Gaspari Nutrition

Ron Harris

3 Dieting Scenarios – Ahead Of, Behind, & On Schedule

As of tomorrow I will be 9 weeks out from the NPC Team Universe and 11 weeks out from the NPC Masters Nationals. My diet began at 16 weeks out from the Team U, which means I am nearly halfway through that phase. I really don't consider the extra two weeks between the shows as 'dieting,' though I certainly will be. Those two weeks will be used to further tighten up and 'dial in.' It's my intention to look my best at both shows, but both common sense and experience tell me the odds are my condition will be better at the second show, given the extra two weeks to prepare.

Over the last couple weeks I have gradually started to see more bodyfat come off even though my weight has hardly changed. This always happens once I start eating more and more quality whole foods and relying less and less on shakes.

As I have mentioned before, I don't work with anyone on my diet/prep, and never have. "Diet coaches," or prep coaches, or whatever you choose to call them, can be a great resource for any competitor. They take all the guesswork out of your prep so you can simply follow their plan without worrying if you're doing the right things. If you are following their exact instructions, you can always blame them if you don't look the way you want to!

Usually, a coach writes you up a diet to follow, hopefully one that's personalized to your needs and not a copy-and-paste diet that they give to all their clients. They then either see you in person at regular intervals to assess the results of the diet and cardio, or have you send photos. Adjustments are made based on what they see. Calories and carbs may be increased or decreased, cardio might be increased or decreased or the intensity of it may change, and certain foods may be replaced by others. For instance, it's common to have some red meat meals in the early stages of a diet; then remove it and eat lower-calorie protein sources like white fish later on.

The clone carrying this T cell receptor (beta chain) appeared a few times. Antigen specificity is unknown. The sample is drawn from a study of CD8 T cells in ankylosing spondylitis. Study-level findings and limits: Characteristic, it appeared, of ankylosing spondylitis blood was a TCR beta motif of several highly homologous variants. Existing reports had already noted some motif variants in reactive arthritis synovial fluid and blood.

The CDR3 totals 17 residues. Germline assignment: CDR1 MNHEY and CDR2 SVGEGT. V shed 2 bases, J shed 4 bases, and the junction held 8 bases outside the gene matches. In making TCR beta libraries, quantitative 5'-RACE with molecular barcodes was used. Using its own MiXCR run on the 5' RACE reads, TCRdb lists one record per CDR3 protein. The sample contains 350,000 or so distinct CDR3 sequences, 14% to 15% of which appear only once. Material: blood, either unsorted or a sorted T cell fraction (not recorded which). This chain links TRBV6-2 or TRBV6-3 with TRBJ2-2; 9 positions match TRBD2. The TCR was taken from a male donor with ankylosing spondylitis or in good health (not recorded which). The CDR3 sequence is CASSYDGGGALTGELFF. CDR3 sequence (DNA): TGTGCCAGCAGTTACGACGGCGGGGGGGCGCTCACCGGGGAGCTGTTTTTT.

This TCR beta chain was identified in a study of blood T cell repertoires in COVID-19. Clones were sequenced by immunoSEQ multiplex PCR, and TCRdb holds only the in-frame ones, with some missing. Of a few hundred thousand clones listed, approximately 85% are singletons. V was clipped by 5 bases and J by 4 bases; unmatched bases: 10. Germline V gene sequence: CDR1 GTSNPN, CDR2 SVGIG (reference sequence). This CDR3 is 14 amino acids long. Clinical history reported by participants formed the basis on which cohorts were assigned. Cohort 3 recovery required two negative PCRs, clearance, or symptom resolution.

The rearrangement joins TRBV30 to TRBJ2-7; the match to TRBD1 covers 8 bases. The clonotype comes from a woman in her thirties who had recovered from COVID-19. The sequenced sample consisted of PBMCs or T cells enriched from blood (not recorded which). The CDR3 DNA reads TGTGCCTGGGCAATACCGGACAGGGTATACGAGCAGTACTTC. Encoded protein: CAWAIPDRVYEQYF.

So how do I do this on my own? It's really not that difficult, only because I've competed more than two dozen times since 1989. Trial and error is an excellent teacher, and I've had more than my share of mistakes that I turned into learning experiences for future reference.

The major lesson I learned after many years was to never get too out of shape in the first place. If you don't have a whole lot of bodyfat to lose, you won't have to do anything drastic or extreme. So far I haven't done more than 35 minutes of cardio a day, and not once this prep have I done any cardio on any empty stomach, or even without carbs in my system.

All that being said, adjustments will be made over the coming weeks based on what I see in the mirror. Three things can be happening as you diet, and each needs to be addressed accordingly.